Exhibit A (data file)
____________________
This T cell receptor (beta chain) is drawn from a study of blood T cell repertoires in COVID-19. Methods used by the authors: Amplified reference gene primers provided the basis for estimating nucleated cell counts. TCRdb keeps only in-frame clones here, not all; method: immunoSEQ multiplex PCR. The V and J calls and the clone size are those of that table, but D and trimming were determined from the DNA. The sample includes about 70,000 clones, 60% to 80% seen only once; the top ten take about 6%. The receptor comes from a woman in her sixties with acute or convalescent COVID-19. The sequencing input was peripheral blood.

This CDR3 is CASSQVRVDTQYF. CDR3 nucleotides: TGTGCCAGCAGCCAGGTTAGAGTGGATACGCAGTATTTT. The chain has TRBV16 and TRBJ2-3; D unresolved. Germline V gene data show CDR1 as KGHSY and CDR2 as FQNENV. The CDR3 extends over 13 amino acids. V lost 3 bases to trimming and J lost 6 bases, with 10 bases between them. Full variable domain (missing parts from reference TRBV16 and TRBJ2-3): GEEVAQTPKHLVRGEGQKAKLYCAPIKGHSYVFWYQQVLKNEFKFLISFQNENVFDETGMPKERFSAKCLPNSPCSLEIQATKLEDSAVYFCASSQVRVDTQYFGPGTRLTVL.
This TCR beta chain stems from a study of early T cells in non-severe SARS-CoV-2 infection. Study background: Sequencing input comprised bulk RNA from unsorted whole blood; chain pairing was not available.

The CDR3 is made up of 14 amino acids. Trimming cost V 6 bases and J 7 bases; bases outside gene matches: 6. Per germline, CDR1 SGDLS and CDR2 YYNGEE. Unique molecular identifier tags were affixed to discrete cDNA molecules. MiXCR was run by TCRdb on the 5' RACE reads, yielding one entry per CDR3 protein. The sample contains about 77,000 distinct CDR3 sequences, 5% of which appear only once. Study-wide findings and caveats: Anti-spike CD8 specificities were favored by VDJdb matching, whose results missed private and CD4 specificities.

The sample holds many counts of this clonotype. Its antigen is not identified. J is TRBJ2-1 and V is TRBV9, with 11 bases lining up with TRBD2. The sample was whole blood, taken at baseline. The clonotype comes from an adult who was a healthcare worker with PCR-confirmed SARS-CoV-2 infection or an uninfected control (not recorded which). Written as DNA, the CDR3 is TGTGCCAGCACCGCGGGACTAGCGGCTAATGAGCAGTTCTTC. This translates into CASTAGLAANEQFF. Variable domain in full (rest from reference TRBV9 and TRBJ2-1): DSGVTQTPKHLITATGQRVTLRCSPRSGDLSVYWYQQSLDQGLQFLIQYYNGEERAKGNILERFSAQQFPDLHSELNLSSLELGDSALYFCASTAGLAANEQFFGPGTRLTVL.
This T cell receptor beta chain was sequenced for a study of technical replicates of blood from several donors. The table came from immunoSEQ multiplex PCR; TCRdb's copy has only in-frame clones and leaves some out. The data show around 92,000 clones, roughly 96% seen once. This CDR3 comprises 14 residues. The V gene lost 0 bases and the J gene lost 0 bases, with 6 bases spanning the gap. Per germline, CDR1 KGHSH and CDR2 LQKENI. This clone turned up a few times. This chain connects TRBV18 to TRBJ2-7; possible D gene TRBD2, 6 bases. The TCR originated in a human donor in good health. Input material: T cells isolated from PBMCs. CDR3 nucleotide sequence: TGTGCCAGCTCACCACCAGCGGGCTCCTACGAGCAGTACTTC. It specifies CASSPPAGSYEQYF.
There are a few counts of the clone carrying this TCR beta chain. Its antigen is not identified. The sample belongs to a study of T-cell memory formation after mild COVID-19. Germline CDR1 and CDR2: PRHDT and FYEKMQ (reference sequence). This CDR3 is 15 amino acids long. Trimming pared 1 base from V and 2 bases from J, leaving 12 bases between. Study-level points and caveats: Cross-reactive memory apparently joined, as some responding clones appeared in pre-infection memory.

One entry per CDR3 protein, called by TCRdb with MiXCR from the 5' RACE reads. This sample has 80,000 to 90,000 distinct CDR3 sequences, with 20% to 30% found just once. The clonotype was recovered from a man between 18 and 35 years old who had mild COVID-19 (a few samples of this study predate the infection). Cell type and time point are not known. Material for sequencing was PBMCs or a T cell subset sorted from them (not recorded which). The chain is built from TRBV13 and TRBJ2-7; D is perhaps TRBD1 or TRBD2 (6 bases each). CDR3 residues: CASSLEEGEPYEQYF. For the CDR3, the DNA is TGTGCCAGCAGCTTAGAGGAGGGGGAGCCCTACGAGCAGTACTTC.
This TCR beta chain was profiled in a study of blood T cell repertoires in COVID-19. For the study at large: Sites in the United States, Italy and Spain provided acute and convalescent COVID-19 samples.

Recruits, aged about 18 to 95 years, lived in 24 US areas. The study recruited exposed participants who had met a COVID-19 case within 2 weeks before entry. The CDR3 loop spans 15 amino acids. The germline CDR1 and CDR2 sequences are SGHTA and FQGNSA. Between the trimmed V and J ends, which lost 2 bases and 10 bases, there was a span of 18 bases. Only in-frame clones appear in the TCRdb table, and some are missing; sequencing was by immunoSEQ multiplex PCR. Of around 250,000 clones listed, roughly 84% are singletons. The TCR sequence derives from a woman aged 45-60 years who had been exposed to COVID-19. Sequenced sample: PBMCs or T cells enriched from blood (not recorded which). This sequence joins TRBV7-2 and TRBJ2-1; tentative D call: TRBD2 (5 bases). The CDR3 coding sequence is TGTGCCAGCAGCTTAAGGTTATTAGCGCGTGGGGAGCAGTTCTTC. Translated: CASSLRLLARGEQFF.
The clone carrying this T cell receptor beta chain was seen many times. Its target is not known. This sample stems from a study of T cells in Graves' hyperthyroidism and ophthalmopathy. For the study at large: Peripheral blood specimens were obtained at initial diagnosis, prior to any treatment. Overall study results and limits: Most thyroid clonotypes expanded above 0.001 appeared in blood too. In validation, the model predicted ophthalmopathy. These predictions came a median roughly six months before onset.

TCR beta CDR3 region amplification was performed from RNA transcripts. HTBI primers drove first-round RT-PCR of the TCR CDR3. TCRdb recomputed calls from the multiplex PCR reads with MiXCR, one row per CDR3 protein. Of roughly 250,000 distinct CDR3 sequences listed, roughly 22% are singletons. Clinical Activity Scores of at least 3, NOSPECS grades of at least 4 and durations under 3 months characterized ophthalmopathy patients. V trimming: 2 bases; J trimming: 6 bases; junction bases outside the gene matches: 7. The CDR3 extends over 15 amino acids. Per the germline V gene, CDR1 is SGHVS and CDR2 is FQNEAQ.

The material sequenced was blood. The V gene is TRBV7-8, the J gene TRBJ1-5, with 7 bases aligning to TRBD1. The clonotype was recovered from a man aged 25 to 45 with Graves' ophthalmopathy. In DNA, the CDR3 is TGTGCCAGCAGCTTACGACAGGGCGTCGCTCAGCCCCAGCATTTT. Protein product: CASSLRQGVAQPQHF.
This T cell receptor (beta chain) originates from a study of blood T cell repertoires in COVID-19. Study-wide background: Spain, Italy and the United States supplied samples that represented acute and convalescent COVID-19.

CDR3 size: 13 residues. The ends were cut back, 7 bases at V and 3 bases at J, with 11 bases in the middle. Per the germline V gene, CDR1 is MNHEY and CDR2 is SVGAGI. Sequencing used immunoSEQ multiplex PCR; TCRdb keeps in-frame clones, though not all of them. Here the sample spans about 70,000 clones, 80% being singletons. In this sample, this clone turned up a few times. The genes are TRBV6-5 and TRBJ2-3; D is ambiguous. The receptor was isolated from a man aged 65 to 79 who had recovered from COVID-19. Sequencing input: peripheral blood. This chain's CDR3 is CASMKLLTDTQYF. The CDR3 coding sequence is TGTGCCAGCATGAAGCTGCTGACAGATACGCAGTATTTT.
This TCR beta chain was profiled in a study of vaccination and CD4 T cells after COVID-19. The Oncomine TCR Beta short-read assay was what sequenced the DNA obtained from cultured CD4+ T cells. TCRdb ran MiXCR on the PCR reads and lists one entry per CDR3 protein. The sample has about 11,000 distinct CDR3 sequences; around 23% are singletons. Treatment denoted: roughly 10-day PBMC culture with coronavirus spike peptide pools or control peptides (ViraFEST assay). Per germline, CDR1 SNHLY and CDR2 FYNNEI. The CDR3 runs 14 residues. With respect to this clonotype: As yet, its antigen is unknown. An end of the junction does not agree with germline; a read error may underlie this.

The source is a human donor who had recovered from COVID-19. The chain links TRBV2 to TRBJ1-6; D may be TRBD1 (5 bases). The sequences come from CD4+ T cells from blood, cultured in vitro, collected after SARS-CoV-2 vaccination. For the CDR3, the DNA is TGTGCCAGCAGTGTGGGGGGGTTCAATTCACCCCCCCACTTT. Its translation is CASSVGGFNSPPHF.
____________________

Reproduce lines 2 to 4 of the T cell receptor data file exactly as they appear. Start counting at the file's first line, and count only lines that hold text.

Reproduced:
This CDR3 is CASSQVRVDTQYF. CDR3 nucleotides: TGTGCCAGCAGCCAGGTTAGAGTGGATACGCAGTATTTT. The chain has TRBV16 and TRBJ2-3; D unresolved. Germline V gene data show CDR1 as KGHSY and CDR2 as FQNENV. The CDR3 extends over 13 amino acids. V lost 3 bases to trimming and J lost 6 bases, with 10 bases between them. Full variable domain (missing parts from reference TRBV16 and TRBJ2-3): GEEVAQTPKHLVRGEGQKAKLYCAPIKGHSYVFWYQQVLKNEFKFLISFQNENVFDETGMPKERFSAKCLPNSPCSLEIQATKLEDSAVYFCASSQVRVDTQYFGPGTRLTVL.
This TCR beta chain stems from a study of early T cells in non-severe SARS-CoV-2 infection. Study background: Sequencing input comprised bulk RNA from unsorted whole blood; chain pairing was not available.

The CDR3 is made up of 14 amino acids. Trimming cost V 6 bases and J 7 bases; bases outside gene matches: 6. Per germline, CDR1 SGDLS and CDR2 YYNGEE. Unique molecular identifier tags were affixed to discrete cDNA molecules. MiXCR was run by TCRdb on the 5' RACE reads, yielding one entry per CDR3 protein. The sample contains about 77,000 distinct CDR3 sequences, 5% of which appear only once. Study-wide findings and caveats: Anti-spike CD8 specificities were favored by VDJdb matching, whose results missed private and CD4 specificities.